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Title: Investigating the cleaning efficacy of novel oral care formulations
Author: Karolia, Raisa
ISNI:       0000 0004 5916 1378
Awarding Body: University of Sheffield
Current Institution: University of Sheffield
Date of Award: 2015
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Dentinal wear is a complex event system that is dependent on the quality of the dentinal surface and that of the toothbrush and toothpaste used. The wear properties of toothpaste mixtures are commonly characterised by the dentine abrasion it causes. This thesis aims to investigate not only this macroscopic wear but also to further analyse in detail the behaviour of the abrasive particles within toothpaste by analysing the microscopic tribological scratches caused by these abrasive particles to determine the mechanisms of their cleaning behaviour. This project uses quantitative micro-tribological investigative methods on three different aspects of oral care: • Calcium Carbonate particles – currently ground calcium carbonates (GCC) are the predominant abrasive particles in many commercial toothpastes. This investigation determines whether the use of uniform precipitated calcium carbonates within these mixtures is advantageous. • Citrus fibres – citrus fibres are currently a waste product in the food industry, and sometimes used as a thickening agent in low-fat mayonnaise. Testing was done to show how the addition of these dietary fibres into toothpaste mixtures affects overall and microscopic abrasivity of the paste. • Silica particles with polymer binders – Carbopol polymer binders are currently used in a number of commercially available toothpastes in the market today. Testing was done to determine how differing chemistries of these pastes or the method of addition of them to toothpastes mixtures affects the overall cleaning efficacy of the pastes. Tribological testing was done to discern the wear characteristics of each paste on dentine and dentine models. Micro-visulisation techniques were then used to understand the scratch characteristics of each abrasive. Nano-manipulation techniques were employed to characterise dynamic primary movement traits. This was employed to directly observe the particles when moved, rather than only assuming dynamic movement from wear tracks. It was found particle size is not the key factor in determining overall wear or individual scratch tenacity of particles. Instead factors such as geometry and interaction with other particles are most significant in determining how a particle operates and removes substrate material. This research was carried out to develop an understanding of the abrasive efficacy of abrasive particles within oral care and to help further develop the next generation of toothpaste for Unilever Plc.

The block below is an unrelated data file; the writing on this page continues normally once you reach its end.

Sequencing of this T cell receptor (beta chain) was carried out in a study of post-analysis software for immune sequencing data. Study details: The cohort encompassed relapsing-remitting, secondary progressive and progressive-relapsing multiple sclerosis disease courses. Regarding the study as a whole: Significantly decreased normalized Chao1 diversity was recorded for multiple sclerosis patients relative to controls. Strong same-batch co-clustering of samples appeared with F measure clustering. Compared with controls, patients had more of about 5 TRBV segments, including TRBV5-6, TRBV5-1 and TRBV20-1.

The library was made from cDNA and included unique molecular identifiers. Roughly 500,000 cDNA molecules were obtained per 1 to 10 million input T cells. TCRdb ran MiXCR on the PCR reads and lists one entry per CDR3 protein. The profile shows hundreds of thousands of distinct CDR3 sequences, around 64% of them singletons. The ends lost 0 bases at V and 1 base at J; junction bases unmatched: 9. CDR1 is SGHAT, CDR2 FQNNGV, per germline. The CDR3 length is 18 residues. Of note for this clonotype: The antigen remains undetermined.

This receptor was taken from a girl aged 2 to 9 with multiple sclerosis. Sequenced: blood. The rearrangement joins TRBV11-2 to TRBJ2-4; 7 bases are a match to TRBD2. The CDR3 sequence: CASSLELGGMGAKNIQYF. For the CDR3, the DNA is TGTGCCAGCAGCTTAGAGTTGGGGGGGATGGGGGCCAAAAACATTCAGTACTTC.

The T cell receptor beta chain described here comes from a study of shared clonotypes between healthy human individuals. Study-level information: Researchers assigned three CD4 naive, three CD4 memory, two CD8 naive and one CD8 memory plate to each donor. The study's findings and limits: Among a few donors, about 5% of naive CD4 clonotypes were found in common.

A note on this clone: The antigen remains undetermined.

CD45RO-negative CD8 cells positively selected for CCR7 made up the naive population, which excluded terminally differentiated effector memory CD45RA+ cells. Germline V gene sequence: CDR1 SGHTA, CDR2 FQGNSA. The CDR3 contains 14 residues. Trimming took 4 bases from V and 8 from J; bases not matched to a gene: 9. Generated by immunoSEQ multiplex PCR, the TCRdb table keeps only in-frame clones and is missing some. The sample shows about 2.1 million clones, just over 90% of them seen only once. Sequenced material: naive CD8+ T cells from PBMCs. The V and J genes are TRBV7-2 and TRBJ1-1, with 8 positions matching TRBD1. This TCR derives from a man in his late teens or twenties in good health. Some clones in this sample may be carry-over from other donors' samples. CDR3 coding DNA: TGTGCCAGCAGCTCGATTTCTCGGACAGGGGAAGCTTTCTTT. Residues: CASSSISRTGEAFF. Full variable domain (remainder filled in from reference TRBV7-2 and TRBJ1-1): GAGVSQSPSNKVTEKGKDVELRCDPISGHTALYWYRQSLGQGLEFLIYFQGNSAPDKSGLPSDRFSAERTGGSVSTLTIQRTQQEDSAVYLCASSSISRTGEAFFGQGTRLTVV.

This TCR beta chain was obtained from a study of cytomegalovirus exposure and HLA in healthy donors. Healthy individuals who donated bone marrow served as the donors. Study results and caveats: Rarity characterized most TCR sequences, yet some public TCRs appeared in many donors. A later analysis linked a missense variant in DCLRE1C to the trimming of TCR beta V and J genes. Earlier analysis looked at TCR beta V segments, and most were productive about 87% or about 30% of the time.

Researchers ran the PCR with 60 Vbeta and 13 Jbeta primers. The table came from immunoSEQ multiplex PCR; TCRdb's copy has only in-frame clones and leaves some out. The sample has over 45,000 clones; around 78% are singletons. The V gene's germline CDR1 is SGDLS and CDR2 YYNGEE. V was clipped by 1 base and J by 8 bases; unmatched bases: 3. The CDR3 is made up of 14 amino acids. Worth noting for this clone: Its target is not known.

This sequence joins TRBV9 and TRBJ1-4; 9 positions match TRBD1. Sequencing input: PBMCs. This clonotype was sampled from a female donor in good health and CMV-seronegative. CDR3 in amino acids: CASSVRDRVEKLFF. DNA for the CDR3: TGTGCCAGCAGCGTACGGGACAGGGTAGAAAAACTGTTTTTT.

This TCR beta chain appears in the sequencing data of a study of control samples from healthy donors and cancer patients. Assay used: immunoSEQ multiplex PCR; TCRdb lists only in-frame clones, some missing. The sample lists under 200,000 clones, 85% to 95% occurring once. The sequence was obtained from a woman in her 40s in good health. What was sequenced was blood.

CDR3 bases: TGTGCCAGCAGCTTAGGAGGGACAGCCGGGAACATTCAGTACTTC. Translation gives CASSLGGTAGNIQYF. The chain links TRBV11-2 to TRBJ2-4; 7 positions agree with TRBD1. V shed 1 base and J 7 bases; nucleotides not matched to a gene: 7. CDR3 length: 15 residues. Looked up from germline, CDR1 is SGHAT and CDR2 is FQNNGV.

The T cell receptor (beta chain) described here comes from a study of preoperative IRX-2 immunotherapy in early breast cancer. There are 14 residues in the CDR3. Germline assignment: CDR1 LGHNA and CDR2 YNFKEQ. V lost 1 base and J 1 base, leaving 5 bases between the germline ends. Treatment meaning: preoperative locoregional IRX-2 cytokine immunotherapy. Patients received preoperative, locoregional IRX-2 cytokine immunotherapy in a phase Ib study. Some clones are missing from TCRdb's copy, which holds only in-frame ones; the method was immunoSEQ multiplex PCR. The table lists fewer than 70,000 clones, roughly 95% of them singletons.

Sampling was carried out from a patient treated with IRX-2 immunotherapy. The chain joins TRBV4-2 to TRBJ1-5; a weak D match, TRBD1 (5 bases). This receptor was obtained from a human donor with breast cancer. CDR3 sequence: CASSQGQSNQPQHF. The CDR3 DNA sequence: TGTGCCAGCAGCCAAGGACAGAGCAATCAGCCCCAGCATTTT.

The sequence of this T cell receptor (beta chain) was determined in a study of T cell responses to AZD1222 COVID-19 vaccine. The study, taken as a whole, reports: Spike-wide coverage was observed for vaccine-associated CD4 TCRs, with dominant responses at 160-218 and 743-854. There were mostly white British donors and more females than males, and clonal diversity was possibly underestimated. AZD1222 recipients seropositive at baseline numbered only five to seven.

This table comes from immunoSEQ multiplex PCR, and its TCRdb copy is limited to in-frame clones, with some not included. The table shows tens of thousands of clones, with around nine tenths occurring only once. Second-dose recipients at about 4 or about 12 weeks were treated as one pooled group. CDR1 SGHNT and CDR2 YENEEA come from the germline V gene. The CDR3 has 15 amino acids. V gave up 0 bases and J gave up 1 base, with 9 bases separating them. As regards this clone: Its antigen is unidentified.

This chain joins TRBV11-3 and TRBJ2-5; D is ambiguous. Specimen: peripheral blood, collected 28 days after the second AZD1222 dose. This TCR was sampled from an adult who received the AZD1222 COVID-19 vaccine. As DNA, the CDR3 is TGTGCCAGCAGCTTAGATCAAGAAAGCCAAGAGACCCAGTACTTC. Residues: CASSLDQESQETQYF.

Supervisor: Inkson, Beverley ; Dwyer-Joyce, Rov Sponsor: Not available
Qualification Name: Thesis (Ph.D.) Qualification Level: Doctoral
EThOS ID:  DOI: Not available